By Stephanie Prendergast
There’s a new Kegel aid poised to hit the market called the “kGoal,” and enthusiasts are touting it as “the new FitBit for the vagina”. But, while kGoal has been generating a ton of press, there are problems with the device and how its being marketed.
Before I go any further with the issues I have with this product, here’s a little description of what it is and what it’s meant to do:
Minna Life, the San Francisco-based sexual health startup developing the kGoal, is aiming to gamify Kegel exercises by linking a device—a squeezable silicone “pillow,” that is inserted into the vagina—to an app that delivers real-time biofeedback to the user’s smartphone via Bluetooth. Sensors in the device determine if exercises are being done “correctly” and calculate repetitions.
From there, users can “track their performance” using metrics like “average squeeze time” and “weekly improvement.” Tracking “progress” and “improvement” developers hope, will encourage users to commit to Kegeling and as a result “improve their overall health.”
“Pelvic floor muscles are one of the most important, yet least appreciated, parts of the body,” says the product’s designer, Grace Lee, in a promotional video. “But many people never think about exercising them.” This comment speaks to the first problem I have with kGoal: it’s yet another product that is touting one-size-fits-all benefits of Kegels.
As we’ve discussed in detail on this blog, Kegels are simply not appropriate for every woman.
Pelvic floor physical therapists regularly make the distinction between low-tone (weak or “short”) and high-tone (too tight) pelvic floor muscles when evaluating patients. They then prescribe individualized treatment plans to eradicate and reduce a patient’s symptoms based on their objective findings. While Kegels may be just the thing for a weak pelvic floor, a woman (or man for that matter) with a tight pelvic floor should not do Kegels.
Complicating things is that high-tone, tight pelvic floor muscles can (and often do) come across as weak.
Bottom line: The kGoal is simply not capable of distinguishing a low-tone or “weak” pelvic floor from a high-tone or “too tight” pelvic floor.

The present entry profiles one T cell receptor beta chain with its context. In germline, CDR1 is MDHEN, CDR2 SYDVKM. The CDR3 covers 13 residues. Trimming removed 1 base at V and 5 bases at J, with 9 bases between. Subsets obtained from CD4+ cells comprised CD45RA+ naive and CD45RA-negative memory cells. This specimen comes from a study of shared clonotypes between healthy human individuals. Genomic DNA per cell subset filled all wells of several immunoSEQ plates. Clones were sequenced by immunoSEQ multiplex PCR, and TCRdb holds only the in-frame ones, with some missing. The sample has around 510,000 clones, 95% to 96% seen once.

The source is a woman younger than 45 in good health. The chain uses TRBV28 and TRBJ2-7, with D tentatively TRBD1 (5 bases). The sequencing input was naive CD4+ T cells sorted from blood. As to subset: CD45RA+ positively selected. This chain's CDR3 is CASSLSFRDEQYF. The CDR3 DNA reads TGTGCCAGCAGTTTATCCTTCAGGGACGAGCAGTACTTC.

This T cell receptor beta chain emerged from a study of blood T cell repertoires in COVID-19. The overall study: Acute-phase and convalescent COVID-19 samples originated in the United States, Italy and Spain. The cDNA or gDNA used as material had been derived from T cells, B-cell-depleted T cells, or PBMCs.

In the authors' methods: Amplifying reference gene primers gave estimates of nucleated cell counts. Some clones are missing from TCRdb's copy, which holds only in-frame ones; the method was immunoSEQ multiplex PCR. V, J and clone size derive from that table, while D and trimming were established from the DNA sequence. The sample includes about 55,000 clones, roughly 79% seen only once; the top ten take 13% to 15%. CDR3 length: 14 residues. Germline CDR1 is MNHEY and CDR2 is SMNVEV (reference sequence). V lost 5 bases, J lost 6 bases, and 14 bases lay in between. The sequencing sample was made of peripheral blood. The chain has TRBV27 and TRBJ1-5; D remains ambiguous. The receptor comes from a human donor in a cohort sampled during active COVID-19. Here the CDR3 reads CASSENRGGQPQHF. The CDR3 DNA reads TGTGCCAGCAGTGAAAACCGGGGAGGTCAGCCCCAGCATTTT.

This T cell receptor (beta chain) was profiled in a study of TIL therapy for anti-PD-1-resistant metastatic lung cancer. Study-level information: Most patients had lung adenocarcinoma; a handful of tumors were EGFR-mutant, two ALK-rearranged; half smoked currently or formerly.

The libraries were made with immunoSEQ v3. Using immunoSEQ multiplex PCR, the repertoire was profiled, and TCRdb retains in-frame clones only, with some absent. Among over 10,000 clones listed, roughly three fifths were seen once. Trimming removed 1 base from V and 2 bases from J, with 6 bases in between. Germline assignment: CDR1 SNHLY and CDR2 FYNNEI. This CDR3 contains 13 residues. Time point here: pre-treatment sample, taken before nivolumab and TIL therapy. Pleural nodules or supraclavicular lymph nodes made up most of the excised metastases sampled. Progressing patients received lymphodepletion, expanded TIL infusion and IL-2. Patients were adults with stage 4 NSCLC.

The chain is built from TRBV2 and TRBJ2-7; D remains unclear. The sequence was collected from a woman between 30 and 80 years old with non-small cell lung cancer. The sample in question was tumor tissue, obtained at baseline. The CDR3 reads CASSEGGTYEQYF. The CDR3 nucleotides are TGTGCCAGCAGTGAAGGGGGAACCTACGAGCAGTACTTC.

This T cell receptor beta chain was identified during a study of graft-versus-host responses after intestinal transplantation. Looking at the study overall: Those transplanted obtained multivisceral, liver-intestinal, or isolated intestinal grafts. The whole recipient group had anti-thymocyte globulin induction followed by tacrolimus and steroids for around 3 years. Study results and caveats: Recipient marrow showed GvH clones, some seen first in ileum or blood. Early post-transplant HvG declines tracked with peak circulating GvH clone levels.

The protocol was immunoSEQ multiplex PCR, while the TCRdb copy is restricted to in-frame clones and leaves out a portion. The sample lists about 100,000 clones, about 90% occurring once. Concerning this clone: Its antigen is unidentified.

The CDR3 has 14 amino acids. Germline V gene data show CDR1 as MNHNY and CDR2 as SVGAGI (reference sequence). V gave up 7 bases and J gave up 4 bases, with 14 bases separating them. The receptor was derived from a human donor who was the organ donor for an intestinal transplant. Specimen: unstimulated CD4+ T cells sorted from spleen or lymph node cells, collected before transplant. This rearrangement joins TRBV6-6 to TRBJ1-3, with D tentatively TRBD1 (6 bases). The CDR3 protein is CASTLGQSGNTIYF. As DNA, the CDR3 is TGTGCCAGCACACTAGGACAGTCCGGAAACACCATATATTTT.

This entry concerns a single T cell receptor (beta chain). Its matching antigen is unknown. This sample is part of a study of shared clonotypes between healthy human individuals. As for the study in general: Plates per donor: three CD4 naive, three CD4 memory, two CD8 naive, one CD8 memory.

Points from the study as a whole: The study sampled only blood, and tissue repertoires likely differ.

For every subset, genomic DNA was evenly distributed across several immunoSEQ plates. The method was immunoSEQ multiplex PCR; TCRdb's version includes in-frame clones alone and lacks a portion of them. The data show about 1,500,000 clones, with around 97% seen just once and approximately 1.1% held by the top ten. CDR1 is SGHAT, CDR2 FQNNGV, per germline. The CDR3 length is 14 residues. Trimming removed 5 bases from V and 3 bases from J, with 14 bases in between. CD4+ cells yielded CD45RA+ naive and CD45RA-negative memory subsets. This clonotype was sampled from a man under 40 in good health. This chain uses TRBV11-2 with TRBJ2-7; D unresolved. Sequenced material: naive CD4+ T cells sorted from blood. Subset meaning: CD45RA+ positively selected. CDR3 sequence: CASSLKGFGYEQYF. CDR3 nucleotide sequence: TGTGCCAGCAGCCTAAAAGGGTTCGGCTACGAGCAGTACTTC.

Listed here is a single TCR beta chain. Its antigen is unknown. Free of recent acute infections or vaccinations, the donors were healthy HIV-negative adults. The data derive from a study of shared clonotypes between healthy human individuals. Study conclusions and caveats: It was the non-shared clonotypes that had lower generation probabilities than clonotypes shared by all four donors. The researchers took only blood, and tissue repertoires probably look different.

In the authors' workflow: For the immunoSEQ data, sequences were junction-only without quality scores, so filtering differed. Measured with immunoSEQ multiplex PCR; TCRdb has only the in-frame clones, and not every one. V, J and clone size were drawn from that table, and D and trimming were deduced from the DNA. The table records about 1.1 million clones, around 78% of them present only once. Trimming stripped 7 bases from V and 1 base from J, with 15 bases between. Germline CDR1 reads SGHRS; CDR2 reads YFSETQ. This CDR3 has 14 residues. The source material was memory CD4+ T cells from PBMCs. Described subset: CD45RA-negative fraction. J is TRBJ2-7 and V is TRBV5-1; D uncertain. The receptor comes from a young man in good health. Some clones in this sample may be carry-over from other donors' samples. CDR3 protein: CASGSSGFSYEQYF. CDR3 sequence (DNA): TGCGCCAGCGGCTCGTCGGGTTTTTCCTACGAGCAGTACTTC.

Think about it: because tight muscles are already contracted, they cannot contract to squeeze the “pillow” and generate the force needed to register a contraction on the biofeedback app. Despite this, the kGoal will tell the user that she is weak and to contract further, which is not physiologically possible. But the user doesn’t realize this, so she’ll continue her attempts to “squeeze harder”. These repeated attempts to contract the pelvic floor muscles will aggravate any myofascial trigger points and can irritate the pudendal nerve.
The moral of this story is that short, tight, and apparently weak muscles need to be lengthened, not tightened.
If you’re not someone who has dealt with the symptoms of a tight pelvic floor, you might wonder why a tight muscle is a bad thing. Well, when it comes to the pelvic floor, too tight muscles can cause dysfunction and symptoms, such as genital pain, urinary urgency and frequency, and constipation, among others.
The pelvic floor muscles are not like other muscles in the body in that they are the only group of muscles that never get to rest, ever. If they were to completely relax, incontinence would ensue. So, they are working all the time to maintain continence, to support our pelvic organs, and to contribute to our posture and stability.
So these muscles are “working out” all the time, and do not need extra strengthening from doing Kegels.
Unless, that is, something has happened that has overstretched them or injured them in some way that has made them truly weak (not weak AND tight). Pelvic floor muscles can become overstretched and weak after childbirth, around menopause, and after certain pelvic surgeries. And this overstretching and weakening can lead to pelvic organ prolapse, stress urinary incontinence, and low back pain.
But again, the kGoal simply cannot distinguish between muscles that are truly weak and those that are appearing weak because they are tight. Understandably, many women cannot make this distinction either. So this device is inevitably going to instruct women to do exercises that are counterproductive to their physiology, which may lead to:
- Urinary urgency, frequency and burning (in the absence of infection)
- painful intercourse,
- diminished orgasm
- and vaginal, clitoral, or anal pain/burning.
Kegels are appropriate when the pelvic floor is truly weak and/or overstretched. I prescribe them all the time for this patient demographic. And there are many experts in the field of pelvic floor rehabilitation that will strongly agree that doing Kegels are appropriate when pelvic floor muscles are overstretched and/or weak.
Here I will even go so far as to say that I would actually recommend kGoal for my patients that are truly weak and need to Kegel as part of their treatment plan.
I’m not the only one blogging about kGoal! Check out these two other great blogs on the matter:
Now we want to hear from you! What do you think of the kGoal? Leave your comments below…
All my best,